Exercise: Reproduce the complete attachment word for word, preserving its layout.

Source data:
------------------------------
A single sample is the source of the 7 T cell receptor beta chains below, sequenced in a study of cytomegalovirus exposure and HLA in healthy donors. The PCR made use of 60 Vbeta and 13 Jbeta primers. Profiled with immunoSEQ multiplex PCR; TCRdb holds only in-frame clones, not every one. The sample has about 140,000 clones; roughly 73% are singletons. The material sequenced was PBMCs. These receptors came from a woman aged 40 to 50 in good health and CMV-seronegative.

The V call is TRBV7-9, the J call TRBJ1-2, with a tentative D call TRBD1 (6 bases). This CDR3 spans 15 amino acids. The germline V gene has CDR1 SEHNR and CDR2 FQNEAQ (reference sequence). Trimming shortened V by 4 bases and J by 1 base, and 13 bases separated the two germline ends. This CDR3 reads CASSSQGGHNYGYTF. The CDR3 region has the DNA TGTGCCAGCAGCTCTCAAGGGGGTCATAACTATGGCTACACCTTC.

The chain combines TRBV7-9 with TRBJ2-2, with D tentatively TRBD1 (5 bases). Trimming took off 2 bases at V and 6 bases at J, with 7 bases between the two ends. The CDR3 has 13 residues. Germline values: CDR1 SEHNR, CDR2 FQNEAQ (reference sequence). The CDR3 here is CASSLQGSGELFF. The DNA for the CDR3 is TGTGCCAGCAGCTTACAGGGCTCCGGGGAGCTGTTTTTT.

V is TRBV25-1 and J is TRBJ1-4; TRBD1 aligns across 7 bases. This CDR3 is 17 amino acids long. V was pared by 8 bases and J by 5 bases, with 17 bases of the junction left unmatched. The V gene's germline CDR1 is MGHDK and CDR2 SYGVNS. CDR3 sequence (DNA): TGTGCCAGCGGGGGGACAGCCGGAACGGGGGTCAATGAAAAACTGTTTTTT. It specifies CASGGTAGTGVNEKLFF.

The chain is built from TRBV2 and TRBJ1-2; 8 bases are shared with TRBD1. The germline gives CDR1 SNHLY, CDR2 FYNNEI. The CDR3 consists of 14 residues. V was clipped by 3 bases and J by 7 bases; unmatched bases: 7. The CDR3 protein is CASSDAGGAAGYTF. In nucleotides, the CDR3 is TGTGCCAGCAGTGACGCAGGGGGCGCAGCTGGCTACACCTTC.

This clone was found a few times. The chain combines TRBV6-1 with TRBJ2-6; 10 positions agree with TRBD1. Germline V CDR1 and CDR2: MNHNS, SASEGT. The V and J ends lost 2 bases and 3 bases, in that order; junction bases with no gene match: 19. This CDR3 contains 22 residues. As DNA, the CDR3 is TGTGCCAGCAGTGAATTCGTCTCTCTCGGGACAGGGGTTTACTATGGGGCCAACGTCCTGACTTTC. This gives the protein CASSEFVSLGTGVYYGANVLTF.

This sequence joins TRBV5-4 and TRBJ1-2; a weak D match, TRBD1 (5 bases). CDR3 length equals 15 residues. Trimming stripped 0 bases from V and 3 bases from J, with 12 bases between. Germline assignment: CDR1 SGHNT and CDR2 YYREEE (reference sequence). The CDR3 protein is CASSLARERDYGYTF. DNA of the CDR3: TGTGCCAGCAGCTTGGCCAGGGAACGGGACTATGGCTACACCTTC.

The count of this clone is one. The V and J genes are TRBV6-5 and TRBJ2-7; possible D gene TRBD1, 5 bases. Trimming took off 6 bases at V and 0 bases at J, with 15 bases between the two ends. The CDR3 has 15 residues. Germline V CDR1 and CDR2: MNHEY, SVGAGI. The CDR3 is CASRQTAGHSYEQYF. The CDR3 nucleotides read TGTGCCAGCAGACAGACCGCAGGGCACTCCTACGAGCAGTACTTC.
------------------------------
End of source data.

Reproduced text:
A single sample is the source of the 7 T cell receptor beta chains below, sequenced in a study of cytomegalovirus exposure and HLA in healthy donors. The PCR made use of 60 Vbeta and 13 Jbeta primers. Profiled with immunoSEQ multiplex PCR; TCRdb holds only in-frame clones, not every one. The sample has about 140,000 clones; roughly 73% are singletons. The material sequenced was PBMCs. These receptors came from a woman aged 40 to 50 in good health and CMV-seronegative.

The V call is TRBV7-9, the J call TRBJ1-2, with a tentative D call TRBD1 (6 bases). This CDR3 spans 15 amino acids. The germline V gene has CDR1 SEHNR and CDR2 FQNEAQ (reference sequence). Trimming shortened V by 4 bases and J by 1 base, and 13 bases separated the two germline ends. This CDR3 reads CASSSQGGHNYGYTF. The CDR3 region has the DNA TGTGCCAGCAGCTCTCAAGGGGGTCATAACTATGGCTACACCTTC.

The chain combines TRBV7-9 with TRBJ2-2, with D tentatively TRBD1 (5 bases). Trimming took off 2 bases at V and 6 bases at J, with 7 bases between the two ends. The CDR3 has 13 residues. Germline values: CDR1 SEHNR, CDR2 FQNEAQ (reference sequence). The CDR3 here is CASSLQGSGELFF. The DNA for the CDR3 is TGTGCCAGCAGCTTACAGGGCTCCGGGGAGCTGTTTTTT.

V is TRBV25-1 and J is TRBJ1-4; TRBD1 aligns across 7 bases. This CDR3 is 17 amino acids long. V was pared by 8 bases and J by 5 bases, with 17 bases of the junction left unmatched. The V gene's germline CDR1 is MGHDK and CDR2 SYGVNS. CDR3 sequence (DNA): TGTGCCAGCGGGGGGACAGCCGGAACGGGGGTCAATGAAAAACTGTTTTTT. It specifies CASGGTAGTGVNEKLFF.

The chain is built from TRBV2 and TRBJ1-2; 8 bases are shared with TRBD1. The germline gives CDR1 SNHLY, CDR2 FYNNEI. The CDR3 consists of 14 residues. V was clipped by 3 bases and J by 7 bases; unmatched bases: 7. The CDR3 protein is CASSDAGGAAGYTF. In nucleotides, the CDR3 is TGTGCCAGCAGTGACGCAGGGGGCGCAGCTGGCTACACCTTC.

This clone was found a few times. The chain combines TRBV6-1 with TRBJ2-6; 10 positions agree with TRBD1. Germline V CDR1 and CDR2: MNHNS, SASEGT. The V and J ends lost 2 bases and 3 bases, in that order; junction bases with no gene match: 19. This CDR3 contains 22 residues. As DNA, the CDR3 is TGTGCCAGCAGTGAATTCGTCTCTCTCGGGACAGGGGTTTACTATGGGGCCAACGTCCTGACTTTC. This gives the protein CASSEFVSLGTGVYYGANVLTF.

This sequence joins TRBV5-4 and TRBJ1-2; a weak D match, TRBD1 (5 bases). CDR3 length equals 15 residues. Trimming stripped 0 bases from V and 3 bases from J, with 12 bases between. Germline assignment: CDR1 SGHNT and CDR2 YYREEE (reference sequence). The CDR3 protein is CASSLARERDYGYTF. DNA of the CDR3: TGTGCCAGCAGCTTGGCCAGGGAACGGGACTATGGCTACACCTTC.

The count of this clone is one. The V and J genes are TRBV6-5 and TRBJ2-7; possible D gene TRBD1, 5 bases. Trimming took off 6 bases at V and 0 bases at J, with 15 bases between the two ends. The CDR3 has 15 residues. Germline V CDR1 and CDR2: MNHEY, SVGAGI. The CDR3 is CASRQTAGHSYEQYF. The CDR3 nucleotides read TGTGCCAGCAGACAGACCGCAGGGCACTCCTACGAGCAGTACTTC.